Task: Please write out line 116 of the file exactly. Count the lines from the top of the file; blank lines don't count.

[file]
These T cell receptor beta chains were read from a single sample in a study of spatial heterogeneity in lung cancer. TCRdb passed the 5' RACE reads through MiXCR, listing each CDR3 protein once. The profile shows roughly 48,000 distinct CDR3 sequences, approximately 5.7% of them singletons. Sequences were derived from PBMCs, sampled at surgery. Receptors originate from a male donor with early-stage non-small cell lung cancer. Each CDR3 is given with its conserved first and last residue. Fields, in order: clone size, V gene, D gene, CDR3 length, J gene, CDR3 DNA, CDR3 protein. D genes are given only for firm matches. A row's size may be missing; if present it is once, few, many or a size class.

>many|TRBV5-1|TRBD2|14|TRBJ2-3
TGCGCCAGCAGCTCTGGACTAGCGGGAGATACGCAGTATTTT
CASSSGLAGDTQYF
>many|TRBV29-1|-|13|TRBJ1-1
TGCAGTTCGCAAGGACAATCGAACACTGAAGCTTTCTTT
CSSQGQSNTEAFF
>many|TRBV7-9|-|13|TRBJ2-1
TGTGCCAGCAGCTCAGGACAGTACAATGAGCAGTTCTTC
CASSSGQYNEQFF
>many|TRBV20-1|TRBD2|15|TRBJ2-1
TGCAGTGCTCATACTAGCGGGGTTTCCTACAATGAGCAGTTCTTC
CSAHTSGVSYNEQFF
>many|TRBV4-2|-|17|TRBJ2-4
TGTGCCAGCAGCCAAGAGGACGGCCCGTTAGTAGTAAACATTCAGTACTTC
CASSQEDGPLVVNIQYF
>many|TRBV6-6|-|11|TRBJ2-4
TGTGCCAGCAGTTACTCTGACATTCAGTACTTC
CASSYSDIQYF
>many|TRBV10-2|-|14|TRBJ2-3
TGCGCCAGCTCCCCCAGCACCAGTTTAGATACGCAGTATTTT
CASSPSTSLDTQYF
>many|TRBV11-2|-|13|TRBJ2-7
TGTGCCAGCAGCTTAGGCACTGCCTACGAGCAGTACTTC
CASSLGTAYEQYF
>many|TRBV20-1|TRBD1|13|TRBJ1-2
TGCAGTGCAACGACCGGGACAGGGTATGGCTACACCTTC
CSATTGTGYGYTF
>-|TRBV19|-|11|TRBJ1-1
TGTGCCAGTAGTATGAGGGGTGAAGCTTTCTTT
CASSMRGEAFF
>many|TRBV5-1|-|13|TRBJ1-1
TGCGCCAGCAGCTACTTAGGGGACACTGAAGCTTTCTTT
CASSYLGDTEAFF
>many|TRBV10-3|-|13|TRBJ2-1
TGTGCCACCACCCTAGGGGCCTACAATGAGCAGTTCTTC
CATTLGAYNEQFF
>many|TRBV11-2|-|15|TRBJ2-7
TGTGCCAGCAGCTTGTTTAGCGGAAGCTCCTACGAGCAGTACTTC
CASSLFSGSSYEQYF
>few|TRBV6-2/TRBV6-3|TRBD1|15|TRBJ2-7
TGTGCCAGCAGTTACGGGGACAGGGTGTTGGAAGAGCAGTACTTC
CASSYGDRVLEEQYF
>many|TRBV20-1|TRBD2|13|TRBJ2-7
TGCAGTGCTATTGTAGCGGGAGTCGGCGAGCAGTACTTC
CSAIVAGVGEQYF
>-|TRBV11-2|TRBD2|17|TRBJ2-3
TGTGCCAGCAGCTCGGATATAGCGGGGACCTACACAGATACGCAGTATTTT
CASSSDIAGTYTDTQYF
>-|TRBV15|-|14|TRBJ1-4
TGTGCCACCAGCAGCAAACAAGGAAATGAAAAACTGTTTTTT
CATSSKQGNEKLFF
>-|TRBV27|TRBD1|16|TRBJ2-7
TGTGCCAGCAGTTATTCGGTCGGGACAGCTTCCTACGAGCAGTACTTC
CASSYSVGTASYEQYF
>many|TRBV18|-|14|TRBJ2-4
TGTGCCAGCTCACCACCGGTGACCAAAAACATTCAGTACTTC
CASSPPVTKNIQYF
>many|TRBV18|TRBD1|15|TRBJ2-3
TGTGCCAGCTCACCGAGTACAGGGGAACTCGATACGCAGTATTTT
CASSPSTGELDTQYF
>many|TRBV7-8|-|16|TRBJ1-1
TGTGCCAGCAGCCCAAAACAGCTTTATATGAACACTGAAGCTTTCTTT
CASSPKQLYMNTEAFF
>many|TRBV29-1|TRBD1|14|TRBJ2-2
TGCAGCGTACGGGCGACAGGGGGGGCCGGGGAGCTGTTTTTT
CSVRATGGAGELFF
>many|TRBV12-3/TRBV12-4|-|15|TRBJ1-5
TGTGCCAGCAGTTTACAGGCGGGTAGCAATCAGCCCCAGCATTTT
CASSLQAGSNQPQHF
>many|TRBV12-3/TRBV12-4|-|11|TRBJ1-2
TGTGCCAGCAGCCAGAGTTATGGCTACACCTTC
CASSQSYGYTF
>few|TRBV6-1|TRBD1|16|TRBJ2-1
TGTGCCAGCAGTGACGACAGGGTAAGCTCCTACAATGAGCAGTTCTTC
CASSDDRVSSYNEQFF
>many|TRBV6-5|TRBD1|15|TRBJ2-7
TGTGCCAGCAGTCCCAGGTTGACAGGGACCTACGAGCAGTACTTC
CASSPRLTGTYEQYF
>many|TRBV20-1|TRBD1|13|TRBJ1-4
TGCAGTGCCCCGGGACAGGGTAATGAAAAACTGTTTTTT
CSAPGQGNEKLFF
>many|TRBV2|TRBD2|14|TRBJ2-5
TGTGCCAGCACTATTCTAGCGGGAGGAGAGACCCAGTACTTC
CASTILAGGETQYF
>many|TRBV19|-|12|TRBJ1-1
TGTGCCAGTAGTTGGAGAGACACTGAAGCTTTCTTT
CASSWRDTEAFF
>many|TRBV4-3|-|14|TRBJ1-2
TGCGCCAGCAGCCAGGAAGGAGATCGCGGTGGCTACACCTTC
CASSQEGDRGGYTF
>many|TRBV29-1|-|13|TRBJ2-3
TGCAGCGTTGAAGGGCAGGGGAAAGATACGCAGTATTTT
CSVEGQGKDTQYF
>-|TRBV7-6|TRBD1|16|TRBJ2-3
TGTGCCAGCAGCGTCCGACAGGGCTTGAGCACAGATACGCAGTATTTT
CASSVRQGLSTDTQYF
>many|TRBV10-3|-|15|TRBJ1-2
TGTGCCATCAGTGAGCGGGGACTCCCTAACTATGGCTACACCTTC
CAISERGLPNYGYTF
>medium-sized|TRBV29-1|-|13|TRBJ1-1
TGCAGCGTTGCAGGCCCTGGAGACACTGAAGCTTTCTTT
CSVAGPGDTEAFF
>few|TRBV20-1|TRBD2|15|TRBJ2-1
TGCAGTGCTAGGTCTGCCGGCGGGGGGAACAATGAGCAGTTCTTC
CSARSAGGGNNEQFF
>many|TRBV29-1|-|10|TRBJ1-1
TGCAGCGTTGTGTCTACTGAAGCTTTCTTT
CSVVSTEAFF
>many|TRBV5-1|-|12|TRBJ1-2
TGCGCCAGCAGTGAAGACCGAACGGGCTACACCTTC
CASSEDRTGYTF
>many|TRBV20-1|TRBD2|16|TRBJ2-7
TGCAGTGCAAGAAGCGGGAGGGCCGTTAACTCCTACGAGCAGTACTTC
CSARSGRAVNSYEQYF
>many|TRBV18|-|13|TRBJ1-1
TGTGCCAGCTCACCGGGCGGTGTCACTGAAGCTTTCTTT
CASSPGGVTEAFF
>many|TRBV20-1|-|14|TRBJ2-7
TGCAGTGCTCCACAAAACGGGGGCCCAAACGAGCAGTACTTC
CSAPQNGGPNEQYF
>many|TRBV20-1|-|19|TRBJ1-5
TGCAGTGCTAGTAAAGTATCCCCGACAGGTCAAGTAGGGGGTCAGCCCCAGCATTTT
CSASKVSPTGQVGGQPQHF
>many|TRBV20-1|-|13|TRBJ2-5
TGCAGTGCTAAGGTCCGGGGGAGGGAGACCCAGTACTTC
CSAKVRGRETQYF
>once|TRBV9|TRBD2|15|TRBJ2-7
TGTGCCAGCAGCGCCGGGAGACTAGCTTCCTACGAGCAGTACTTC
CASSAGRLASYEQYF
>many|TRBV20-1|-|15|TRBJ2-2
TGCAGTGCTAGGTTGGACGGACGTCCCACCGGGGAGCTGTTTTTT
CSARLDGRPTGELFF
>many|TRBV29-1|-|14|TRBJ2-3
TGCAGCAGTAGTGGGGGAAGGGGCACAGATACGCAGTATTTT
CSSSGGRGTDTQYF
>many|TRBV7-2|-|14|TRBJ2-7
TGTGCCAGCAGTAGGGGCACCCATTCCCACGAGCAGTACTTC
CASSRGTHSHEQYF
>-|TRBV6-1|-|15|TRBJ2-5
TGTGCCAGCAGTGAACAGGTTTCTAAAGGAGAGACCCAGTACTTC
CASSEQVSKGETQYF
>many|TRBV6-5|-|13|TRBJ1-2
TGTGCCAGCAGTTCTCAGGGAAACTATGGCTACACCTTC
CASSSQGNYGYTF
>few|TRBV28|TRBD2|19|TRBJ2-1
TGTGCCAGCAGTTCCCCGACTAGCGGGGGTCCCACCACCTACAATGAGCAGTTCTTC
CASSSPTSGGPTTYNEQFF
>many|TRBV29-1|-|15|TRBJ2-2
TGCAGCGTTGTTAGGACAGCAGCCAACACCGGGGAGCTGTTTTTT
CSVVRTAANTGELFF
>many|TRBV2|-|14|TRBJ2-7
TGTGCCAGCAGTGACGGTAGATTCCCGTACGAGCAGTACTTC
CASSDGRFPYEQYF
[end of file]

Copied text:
>many|TRBV18|-|13|TRBJ1-1